This dual role that principals take upon themselves and the discrepancy in their actions can be explained by the fact that principals perceive themselves as subordinates to the Ministry-led policy and as such interpret their interaction with its purposes and uses as is culturally expected from them (i.e. showing adherence).
In addition, their emphasis on abiding by regulations can be seen as their way to detach themselves from the historical reality of decision making in the Ministry of Education, the largest employer in Arab society, according to which the ISA (Israeli Security Agency) and the heads of large families interfere and dictate who is to be appointed or tenured within its jurisdiction.
More specifically, Arab principals, who run a system within a familial surrounding of an Arab village or town, try, through the use of deliberate declarations of abiding by the Ministry’s regulations, to supposedly further themselves from the socially and politically pressured environment of the collectivist society in which they operate.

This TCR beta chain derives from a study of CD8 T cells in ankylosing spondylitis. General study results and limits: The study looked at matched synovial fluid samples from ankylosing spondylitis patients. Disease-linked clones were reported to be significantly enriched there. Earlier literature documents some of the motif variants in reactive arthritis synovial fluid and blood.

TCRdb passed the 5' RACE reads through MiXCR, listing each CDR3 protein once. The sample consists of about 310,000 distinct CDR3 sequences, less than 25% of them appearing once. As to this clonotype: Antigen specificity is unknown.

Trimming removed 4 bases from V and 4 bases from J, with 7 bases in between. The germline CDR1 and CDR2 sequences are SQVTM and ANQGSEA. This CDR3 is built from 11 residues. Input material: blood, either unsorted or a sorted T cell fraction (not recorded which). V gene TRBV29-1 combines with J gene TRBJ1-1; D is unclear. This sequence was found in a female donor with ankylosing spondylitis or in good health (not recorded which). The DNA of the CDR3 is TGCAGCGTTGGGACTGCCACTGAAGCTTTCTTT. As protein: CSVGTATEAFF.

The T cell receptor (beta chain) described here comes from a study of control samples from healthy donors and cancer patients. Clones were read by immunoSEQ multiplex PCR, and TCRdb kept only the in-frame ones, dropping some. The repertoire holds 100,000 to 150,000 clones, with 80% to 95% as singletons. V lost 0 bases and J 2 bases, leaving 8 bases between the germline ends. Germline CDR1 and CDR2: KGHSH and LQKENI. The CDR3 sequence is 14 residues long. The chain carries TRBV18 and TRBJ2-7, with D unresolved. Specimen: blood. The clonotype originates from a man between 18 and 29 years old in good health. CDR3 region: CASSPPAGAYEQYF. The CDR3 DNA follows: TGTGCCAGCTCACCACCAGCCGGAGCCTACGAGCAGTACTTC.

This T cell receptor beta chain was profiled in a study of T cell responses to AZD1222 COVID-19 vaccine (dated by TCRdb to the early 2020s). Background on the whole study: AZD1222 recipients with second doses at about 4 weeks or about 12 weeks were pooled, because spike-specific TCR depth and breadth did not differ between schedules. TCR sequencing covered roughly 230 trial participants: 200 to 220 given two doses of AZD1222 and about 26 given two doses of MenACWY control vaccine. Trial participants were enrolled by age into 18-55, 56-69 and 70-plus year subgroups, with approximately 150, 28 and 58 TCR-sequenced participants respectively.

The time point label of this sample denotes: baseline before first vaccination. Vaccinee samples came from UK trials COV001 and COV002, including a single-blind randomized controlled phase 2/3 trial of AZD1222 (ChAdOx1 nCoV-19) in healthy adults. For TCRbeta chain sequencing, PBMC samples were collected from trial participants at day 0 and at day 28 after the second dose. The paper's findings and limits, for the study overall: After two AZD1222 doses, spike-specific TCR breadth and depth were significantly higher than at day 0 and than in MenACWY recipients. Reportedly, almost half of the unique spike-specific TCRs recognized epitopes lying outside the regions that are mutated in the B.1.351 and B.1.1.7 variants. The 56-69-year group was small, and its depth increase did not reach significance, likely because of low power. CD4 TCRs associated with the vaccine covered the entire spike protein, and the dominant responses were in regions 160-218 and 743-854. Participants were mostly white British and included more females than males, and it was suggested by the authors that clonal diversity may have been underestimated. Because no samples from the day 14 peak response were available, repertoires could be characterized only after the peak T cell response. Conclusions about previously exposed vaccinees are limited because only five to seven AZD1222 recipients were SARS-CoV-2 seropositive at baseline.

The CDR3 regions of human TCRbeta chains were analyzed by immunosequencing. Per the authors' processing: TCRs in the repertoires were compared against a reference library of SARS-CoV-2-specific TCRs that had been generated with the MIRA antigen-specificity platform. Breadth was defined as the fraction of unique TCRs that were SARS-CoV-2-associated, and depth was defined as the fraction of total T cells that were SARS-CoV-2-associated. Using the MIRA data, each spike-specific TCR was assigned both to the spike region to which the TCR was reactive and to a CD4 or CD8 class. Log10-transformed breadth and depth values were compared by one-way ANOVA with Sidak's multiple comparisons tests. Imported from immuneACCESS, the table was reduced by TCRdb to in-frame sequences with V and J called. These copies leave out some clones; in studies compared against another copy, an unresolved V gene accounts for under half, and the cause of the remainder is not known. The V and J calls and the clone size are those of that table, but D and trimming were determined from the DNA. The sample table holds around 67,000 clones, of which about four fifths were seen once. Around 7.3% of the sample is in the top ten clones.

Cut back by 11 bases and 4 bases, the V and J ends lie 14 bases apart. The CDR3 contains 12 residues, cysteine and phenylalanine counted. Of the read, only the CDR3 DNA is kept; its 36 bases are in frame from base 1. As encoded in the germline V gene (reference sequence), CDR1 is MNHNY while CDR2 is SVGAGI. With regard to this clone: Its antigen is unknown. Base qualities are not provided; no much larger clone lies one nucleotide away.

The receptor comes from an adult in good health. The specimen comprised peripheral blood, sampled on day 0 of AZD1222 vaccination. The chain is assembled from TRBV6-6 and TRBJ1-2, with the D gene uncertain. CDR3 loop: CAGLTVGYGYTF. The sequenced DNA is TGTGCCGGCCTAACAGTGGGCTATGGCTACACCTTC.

Principals’ loyalty to their local imperatives and adhering to the collective interest of Arab society lies at the heart of their actions.
Indeed, principals are well aware of the hardships novice teachers go through to get appointed and of the lack of work opportunities for Arab women.
To that end, once a teacher is appointed, principals do their best to help her keep the job.
Prioritising the interest of the group over the concerns of the individual is a characteristic of Arab society (Dwairy 2006; Jaraisy 2013).
This may impact how teacher quality is defined and addressed in this particular context and consequently the strategies used to attain it.
The complex nature of teacher evaluation processes brought to the surface in this study invites teacher educators to think about preparing prospective and novice teachers for high-stakes teacher evaluation processes in their contexts. For example, it seems important to develop teachers’ literacy of the micropolitical aspects of teacher evaluations, to introduce them to the stages of the process and to their rights and roles within it (in our case, being pro-active in interactions with figures of authority).